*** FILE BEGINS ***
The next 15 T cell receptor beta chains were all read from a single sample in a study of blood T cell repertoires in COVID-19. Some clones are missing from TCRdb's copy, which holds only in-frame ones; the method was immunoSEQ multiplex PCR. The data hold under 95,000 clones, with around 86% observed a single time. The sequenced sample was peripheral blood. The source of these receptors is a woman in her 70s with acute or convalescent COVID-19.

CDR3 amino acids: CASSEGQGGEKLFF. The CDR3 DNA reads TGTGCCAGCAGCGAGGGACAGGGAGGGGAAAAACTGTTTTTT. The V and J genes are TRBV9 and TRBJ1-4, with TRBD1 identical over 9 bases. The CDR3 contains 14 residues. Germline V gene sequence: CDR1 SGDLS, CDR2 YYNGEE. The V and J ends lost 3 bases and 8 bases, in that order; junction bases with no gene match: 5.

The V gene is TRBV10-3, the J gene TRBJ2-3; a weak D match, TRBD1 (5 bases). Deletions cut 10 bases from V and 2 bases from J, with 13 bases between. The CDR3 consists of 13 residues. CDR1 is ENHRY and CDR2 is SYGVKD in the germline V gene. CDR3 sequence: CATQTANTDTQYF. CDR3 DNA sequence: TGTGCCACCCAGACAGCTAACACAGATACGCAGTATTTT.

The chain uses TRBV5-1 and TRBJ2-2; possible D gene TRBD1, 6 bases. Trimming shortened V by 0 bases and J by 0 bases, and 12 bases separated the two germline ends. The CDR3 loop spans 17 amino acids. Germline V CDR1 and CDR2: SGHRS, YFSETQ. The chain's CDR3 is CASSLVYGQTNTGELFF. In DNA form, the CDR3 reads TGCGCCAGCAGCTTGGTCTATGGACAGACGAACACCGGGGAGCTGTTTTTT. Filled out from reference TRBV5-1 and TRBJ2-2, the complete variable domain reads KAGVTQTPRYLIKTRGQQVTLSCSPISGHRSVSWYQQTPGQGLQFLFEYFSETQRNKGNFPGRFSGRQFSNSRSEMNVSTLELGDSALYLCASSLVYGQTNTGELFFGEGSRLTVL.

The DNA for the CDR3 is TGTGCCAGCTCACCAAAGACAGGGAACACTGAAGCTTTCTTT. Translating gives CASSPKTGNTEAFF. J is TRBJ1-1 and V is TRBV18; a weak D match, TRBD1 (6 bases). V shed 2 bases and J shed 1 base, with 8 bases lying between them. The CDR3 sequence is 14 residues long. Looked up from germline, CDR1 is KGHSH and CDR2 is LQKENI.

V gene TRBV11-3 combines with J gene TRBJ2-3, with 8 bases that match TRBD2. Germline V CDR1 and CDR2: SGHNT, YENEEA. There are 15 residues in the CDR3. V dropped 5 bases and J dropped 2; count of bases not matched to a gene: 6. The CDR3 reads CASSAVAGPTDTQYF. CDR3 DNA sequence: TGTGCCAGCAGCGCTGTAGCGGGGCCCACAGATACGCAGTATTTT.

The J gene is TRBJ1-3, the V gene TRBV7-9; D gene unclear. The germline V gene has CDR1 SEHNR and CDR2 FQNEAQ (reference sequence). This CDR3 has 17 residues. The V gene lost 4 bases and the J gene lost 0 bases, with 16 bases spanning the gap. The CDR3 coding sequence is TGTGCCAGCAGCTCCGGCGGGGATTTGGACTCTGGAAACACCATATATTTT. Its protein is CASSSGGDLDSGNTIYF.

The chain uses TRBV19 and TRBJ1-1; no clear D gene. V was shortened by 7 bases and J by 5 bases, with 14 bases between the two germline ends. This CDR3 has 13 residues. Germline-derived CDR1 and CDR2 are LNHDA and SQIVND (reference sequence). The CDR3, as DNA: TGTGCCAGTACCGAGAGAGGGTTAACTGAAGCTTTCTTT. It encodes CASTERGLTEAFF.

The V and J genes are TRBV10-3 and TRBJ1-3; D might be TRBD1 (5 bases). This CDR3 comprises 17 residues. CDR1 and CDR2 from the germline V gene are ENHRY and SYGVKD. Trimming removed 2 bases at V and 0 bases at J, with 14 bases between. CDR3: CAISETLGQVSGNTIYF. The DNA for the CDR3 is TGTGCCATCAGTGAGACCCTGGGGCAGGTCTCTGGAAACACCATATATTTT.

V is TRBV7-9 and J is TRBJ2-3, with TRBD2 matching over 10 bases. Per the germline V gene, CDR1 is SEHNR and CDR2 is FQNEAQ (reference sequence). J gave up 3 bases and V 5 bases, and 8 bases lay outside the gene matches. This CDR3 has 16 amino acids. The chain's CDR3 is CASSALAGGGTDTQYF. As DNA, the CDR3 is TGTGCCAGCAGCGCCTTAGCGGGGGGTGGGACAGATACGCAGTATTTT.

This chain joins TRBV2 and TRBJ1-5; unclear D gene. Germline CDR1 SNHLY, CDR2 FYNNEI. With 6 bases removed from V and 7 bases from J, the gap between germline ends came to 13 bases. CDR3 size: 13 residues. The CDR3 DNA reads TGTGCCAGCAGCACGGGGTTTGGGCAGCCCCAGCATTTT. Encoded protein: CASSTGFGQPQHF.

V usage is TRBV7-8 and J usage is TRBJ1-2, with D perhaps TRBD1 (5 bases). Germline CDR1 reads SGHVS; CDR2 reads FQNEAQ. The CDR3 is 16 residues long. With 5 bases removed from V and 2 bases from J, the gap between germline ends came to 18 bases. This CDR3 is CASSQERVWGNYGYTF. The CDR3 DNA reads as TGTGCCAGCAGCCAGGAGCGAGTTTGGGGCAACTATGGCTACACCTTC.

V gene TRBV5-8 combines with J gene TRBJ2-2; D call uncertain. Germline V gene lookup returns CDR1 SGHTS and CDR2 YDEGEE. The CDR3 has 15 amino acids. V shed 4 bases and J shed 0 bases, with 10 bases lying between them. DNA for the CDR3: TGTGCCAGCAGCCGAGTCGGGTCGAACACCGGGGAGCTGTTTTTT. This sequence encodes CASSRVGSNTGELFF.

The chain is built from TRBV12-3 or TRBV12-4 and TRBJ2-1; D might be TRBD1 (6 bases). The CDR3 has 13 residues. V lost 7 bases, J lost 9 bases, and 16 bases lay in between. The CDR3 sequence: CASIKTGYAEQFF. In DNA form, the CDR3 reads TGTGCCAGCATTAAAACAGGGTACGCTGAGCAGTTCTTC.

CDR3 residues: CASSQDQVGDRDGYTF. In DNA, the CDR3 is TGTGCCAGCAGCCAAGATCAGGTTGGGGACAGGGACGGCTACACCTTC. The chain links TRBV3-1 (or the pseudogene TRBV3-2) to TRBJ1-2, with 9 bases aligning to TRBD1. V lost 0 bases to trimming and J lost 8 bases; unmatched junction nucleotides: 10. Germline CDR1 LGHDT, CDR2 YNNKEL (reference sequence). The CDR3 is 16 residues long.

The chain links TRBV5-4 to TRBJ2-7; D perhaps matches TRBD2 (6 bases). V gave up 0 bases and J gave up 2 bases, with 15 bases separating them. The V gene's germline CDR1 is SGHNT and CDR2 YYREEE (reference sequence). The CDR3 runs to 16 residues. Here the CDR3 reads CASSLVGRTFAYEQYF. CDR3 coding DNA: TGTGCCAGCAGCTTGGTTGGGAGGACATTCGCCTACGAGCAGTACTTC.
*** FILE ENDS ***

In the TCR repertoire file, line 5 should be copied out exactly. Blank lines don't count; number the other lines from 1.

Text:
The DNA for the CDR3 is TGTGCCAGCTCACCAAAGACAGGGAACACTGAAGCTTTCTTT. Translating gives CASSPKTGNTEAFF. J is TRBJ1-1 and V is TRBV18; a weak D match, TRBD1 (6 bases). V shed 2 bases and J shed 1 base, with 8 bases lying between them. The CDR3 sequence is 14 residues long. Looked up from germline, CDR1 is KGHSH and CDR2 is LQKENI.